It’s not that I don’t love having my kids around, but having them around for six hours less every day will be a welcome break.

I’m already starting to think about all the stuff I can get done with some quiet, uninterrupted time each day to work, exercise and clean the house. (My husband will laugh when he reads that last part.) Cleaning’s never been a huge priority to me. But I do clean whenever it becomes exceedingly necessary, or if I’m trying to avoid a particular work project that’s not as much fun as I’d like.

I was worried the children wouldn’t be looking forward to school as much as I was, but they were. They’re at a new school this year and are excited to make new friends. They’re both much braver than I was as a little girl.

I was exactly my son’s age when we moved and I changed schools and became the new kid. I suddenly went from being an outgoing fourth grader with lots of friends to a shy, insecure, fifth grader.

This sudden change was probably due to one particular incident when I threw up on the floor of an overly packed school bus and quickly made myself known as the “new girl who stunk us out.”

Hearing the kids screaming and choking and desperately trying to get off the bus when it came to a stop was a mortifying experience. Not surprisingly, I kept a low profile after that and didn’t actually start coming out of my shell until well after graduating from high school.

After being shy for such a long period of time, I feel like a bit of an expert on the subject. I’ve always told my kids that life’s more exciting when you can be brave and outgoing, and that it’s important to forgive and laugh at yourself when you do something embarrassing. I missed out on a lot of fun in my adolescence because of my severe insecurities.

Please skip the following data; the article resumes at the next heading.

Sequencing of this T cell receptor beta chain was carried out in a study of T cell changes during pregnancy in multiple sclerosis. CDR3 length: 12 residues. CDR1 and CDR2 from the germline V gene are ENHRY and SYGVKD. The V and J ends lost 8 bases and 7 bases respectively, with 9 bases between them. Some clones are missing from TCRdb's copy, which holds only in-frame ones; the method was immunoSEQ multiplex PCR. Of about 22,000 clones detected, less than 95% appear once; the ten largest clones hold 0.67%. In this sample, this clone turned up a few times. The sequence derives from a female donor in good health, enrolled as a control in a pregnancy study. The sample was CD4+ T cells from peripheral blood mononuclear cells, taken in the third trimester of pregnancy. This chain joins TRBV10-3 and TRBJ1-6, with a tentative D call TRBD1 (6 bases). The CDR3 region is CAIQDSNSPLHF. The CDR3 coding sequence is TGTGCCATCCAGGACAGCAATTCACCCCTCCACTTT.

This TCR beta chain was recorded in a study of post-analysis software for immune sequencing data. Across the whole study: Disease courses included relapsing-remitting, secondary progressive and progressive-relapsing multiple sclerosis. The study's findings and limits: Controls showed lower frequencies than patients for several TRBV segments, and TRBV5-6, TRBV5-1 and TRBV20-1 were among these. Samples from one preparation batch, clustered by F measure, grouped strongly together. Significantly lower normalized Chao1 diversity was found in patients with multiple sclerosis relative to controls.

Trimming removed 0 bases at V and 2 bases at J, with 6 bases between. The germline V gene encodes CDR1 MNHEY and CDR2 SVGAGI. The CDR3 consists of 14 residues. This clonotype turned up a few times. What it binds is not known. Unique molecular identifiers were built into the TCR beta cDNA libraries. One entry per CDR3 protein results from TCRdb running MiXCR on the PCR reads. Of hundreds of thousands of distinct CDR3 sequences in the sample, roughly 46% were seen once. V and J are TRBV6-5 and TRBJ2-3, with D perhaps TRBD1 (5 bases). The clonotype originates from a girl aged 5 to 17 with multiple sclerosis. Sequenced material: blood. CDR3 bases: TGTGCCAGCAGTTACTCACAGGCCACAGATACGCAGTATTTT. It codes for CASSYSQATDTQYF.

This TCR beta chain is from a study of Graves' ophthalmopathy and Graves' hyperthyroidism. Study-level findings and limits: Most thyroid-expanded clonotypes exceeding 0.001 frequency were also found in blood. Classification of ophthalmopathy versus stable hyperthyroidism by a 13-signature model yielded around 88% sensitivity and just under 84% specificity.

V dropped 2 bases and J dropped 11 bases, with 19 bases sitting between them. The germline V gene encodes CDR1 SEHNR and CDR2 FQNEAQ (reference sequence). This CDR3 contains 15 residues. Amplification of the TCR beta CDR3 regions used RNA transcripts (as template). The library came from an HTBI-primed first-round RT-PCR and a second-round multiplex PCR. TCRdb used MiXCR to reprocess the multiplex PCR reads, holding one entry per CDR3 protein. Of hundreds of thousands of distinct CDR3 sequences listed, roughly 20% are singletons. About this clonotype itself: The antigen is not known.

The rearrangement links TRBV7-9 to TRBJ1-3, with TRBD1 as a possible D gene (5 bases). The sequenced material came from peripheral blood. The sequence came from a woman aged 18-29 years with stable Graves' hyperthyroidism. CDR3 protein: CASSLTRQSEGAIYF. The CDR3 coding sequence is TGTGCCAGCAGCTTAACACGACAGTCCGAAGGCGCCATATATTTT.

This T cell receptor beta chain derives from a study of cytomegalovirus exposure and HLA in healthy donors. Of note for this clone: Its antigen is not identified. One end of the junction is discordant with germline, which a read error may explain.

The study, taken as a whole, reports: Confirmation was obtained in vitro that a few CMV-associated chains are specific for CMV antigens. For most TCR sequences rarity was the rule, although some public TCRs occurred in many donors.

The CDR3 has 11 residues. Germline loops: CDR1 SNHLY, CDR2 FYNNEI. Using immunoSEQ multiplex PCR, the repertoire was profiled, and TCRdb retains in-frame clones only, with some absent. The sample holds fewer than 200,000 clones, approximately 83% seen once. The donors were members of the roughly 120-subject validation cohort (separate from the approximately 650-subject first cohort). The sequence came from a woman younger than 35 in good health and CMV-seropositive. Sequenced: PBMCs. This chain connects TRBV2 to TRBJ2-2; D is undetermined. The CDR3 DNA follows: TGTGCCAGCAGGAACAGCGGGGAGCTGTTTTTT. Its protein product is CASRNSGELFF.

I would say that I regret that now, but I don’t believe in regrets.

What I do believe in is sharing my experiences and hoping that people will be able to relate and get something out of them. When I tell my kids about my shyness, they find it hard to believe, because I’m considered outgoing now. But I think it makes them feel confident that if there’s something they’d like to be able to change about themselves, they have that ability.

This morning we sat in the school library with all the other new kids and their parents to listen to an introduction followed by a tour. I looked at my ten year old son and seven year old daughter and they looked nervous. Almost all the kids in the room looked nervous, and I felt anxious for them when it was time for the parents to leave.

But when my kids got home from school they were ecstatic.

“It was super fun, Mom!” Sam said, walking in the door with a big smile on his face.

“Yeah,” agreed Daisy. “And we didn’t throw up or do anything gross like you did!”

As always, I’m glad that I shared.

Lori Welbourne is a syndicated columnist. You can contact her at